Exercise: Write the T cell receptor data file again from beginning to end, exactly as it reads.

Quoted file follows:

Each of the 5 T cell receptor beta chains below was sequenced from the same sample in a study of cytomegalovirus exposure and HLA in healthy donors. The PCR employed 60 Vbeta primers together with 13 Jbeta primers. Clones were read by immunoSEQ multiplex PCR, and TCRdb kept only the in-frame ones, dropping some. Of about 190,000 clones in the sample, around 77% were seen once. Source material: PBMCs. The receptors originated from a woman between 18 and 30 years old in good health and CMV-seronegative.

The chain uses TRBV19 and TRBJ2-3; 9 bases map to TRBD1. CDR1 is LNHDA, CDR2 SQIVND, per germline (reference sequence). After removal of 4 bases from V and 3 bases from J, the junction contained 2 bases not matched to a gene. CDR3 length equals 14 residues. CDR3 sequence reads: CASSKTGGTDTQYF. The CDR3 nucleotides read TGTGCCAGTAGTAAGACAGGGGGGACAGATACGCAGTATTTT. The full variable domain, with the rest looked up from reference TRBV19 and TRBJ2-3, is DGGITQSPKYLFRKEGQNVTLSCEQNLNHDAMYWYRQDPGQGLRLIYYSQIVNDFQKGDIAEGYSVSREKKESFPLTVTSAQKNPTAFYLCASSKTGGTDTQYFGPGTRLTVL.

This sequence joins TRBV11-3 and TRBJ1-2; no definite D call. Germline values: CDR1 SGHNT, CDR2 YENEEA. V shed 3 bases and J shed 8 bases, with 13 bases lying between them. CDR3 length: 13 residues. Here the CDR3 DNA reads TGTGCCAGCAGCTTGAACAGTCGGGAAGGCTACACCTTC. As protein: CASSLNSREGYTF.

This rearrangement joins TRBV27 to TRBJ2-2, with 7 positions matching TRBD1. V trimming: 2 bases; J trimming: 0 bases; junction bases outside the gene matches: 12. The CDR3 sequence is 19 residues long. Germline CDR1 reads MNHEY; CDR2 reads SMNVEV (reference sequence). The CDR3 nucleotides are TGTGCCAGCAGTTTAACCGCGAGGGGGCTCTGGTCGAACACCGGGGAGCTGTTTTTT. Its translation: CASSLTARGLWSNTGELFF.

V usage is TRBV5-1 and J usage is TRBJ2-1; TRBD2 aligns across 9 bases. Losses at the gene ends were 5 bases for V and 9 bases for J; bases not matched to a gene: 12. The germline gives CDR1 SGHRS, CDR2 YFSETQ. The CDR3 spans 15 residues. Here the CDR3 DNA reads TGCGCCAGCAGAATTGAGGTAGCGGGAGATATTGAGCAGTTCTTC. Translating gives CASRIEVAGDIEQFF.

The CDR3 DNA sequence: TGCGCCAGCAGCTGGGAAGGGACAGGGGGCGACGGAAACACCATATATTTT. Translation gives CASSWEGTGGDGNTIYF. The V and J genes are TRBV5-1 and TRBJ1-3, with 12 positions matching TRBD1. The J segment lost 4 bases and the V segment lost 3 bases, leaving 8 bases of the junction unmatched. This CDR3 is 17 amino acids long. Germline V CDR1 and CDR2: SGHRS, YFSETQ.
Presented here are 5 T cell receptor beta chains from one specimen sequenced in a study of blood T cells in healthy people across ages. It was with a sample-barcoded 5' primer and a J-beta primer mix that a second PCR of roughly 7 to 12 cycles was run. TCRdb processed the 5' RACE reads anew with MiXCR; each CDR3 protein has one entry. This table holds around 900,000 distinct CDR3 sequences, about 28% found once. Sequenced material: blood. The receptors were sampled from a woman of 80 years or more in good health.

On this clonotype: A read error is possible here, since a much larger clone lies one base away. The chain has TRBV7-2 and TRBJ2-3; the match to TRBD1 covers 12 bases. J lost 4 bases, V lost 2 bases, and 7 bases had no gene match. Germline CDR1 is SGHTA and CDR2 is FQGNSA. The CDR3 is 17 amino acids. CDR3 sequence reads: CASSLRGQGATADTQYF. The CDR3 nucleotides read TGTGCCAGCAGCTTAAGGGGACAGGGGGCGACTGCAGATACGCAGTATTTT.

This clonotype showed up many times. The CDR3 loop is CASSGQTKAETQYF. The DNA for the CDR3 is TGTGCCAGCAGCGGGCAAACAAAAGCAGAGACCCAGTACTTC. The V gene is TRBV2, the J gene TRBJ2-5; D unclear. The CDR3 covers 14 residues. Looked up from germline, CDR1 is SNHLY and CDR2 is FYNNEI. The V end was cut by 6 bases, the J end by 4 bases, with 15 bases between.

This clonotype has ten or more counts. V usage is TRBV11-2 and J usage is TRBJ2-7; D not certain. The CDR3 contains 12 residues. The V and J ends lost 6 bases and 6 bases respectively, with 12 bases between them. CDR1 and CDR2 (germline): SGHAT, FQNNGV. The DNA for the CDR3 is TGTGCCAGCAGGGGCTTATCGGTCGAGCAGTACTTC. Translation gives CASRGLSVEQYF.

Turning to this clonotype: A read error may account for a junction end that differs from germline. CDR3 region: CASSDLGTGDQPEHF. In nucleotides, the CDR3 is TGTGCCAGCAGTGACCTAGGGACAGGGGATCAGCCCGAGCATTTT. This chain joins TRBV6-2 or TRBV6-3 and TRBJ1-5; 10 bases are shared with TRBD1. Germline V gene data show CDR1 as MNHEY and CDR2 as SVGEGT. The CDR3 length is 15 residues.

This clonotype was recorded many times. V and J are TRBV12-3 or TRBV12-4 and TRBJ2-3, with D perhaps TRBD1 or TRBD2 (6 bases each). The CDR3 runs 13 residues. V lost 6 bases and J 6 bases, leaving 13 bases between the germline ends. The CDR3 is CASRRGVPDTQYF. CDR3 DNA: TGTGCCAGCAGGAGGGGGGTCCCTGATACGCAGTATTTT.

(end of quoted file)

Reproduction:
Each of the 5 T cell receptor beta chains below was sequenced from the same sample in a study of cytomegalovirus exposure and HLA in healthy donors. The PCR employed 60 Vbeta primers together with 13 Jbeta primers. Clones were read by immunoSEQ multiplex PCR, and TCRdb kept only the in-frame ones, dropping some. Of about 190,000 clones in the sample, around 77% were seen once. Source material: PBMCs. The receptors originated from a woman between 18 and 30 years old in good health and CMV-seronegative.

The chain uses TRBV19 and TRBJ2-3; 9 bases map to TRBD1. CDR1 is LNHDA, CDR2 SQIVND, per germline (reference sequence). After removal of 4 bases from V and 3 bases from J, the junction contained 2 bases not matched to a gene. CDR3 length equals 14 residues. CDR3 sequence reads: CASSKTGGTDTQYF. The CDR3 nucleotides read TGTGCCAGTAGTAAGACAGGGGGGACAGATACGCAGTATTTT. The full variable domain, with the rest looked up from reference TRBV19 and TRBJ2-3, is DGGITQSPKYLFRKEGQNVTLSCEQNLNHDAMYWYRQDPGQGLRLIYYSQIVNDFQKGDIAEGYSVSREKKESFPLTVTSAQKNPTAFYLCASSKTGGTDTQYFGPGTRLTVL.

This sequence joins TRBV11-3 and TRBJ1-2; no definite D call. Germline values: CDR1 SGHNT, CDR2 YENEEA. V shed 3 bases and J shed 8 bases, with 13 bases lying between them. CDR3 length: 13 residues. Here the CDR3 DNA reads TGTGCCAGCAGCTTGAACAGTCGGGAAGGCTACACCTTC. As protein: CASSLNSREGYTF.

This rearrangement joins TRBV27 to TRBJ2-2, with 7 positions matching TRBD1. V trimming: 2 bases; J trimming: 0 bases; junction bases outside the gene matches: 12. The CDR3 sequence is 19 residues long. Germline CDR1 reads MNHEY; CDR2 reads SMNVEV (reference sequence). The CDR3 nucleotides are TGTGCCAGCAGTTTAACCGCGAGGGGGCTCTGGTCGAACACCGGGGAGCTGTTTTTT. Its translation: CASSLTARGLWSNTGELFF.

V usage is TRBV5-1 and J usage is TRBJ2-1; TRBD2 aligns across 9 bases. Losses at the gene ends were 5 bases for V and 9 bases for J; bases not matched to a gene: 12. The germline gives CDR1 SGHRS, CDR2 YFSETQ. The CDR3 spans 15 residues. Here the CDR3 DNA reads TGCGCCAGCAGAATTGAGGTAGCGGGAGATATTGAGCAGTTCTTC. Translating gives CASRIEVAGDIEQFF.

The CDR3 DNA sequence: TGCGCCAGCAGCTGGGAAGGGACAGGGGGCGACGGAAACACCATATATTTT. Translation gives CASSWEGTGGDGNTIYF. The V and J genes are TRBV5-1 and TRBJ1-3, with 12 positions matching TRBD1. The J segment lost 4 bases and the V segment lost 3 bases, leaving 8 bases of the junction unmatched. This CDR3 is 17 amino acids long. Germline V CDR1 and CDR2: SGHRS, YFSETQ.
Presented here are 5 T cell receptor beta chains from one specimen sequenced in a study of blood T cells in healthy people across ages. It was with a sample-barcoded 5' primer and a J-beta primer mix that a second PCR of roughly 7 to 12 cycles was run. TCRdb processed the 5' RACE reads anew with MiXCR; each CDR3 protein has one entry. This table holds around 900,000 distinct CDR3 sequences, about 28% found once. Sequenced material: blood. The receptors were sampled from a woman of 80 years or more in good health.

On this clonotype: A read error is possible here, since a much larger clone lies one base away. The chain has TRBV7-2 and TRBJ2-3; the match to TRBD1 covers 12 bases. J lost 4 bases, V lost 2 bases, and 7 bases had no gene match. Germline CDR1 is SGHTA and CDR2 is FQGNSA. The CDR3 is 17 amino acids. CDR3 sequence reads: CASSLRGQGATADTQYF. The CDR3 nucleotides read TGTGCCAGCAGCTTAAGGGGACAGGGGGCGACTGCAGATACGCAGTATTTT.

This clonotype showed up many times. The CDR3 loop is CASSGQTKAETQYF. The DNA for the CDR3 is TGTGCCAGCAGCGGGCAAACAAAAGCAGAGACCCAGTACTTC. The V gene is TRBV2, the J gene TRBJ2-5; D unclear. The CDR3 covers 14 residues. Looked up from germline, CDR1 is SNHLY and CDR2 is FYNNEI. The V end was cut by 6 bases, the J end by 4 bases, with 15 bases between.

This clonotype has ten or more counts. V usage is TRBV11-2 and J usage is TRBJ2-7; D not certain. The CDR3 contains 12 residues. The V and J ends lost 6 bases and 6 bases respectively, with 12 bases between them. CDR1 and CDR2 (germline): SGHAT, FQNNGV. The DNA for the CDR3 is TGTGCCAGCAGGGGCTTATCGGTCGAGCAGTACTTC. Translation gives CASRGLSVEQYF.

Turning to this clonotype: A read error may account for a junction end that differs from germline. CDR3 region: CASSDLGTGDQPEHF. In nucleotides, the CDR3 is TGTGCCAGCAGTGACCTAGGGACAGGGGATCAGCCCGAGCATTTT. This chain joins TRBV6-2 or TRBV6-3 and TRBJ1-5; 10 bases are shared with TRBD1. Germline V gene data show CDR1 as MNHEY and CDR2 as SVGEGT. The CDR3 length is 15 residues.

This clonotype was recorded many times. V and J are TRBV12-3 or TRBV12-4 and TRBJ2-3, with D perhaps TRBD1 or TRBD2 (6 bases each). The CDR3 runs 13 residues. V lost 6 bases and J 6 bases, leaving 13 bases between the germline ends. The CDR3 is CASRRGVPDTQYF. CDR3 DNA: TGTGCCAGCAGGAGGGGGGTCCCTGATACGCAGTATTTT.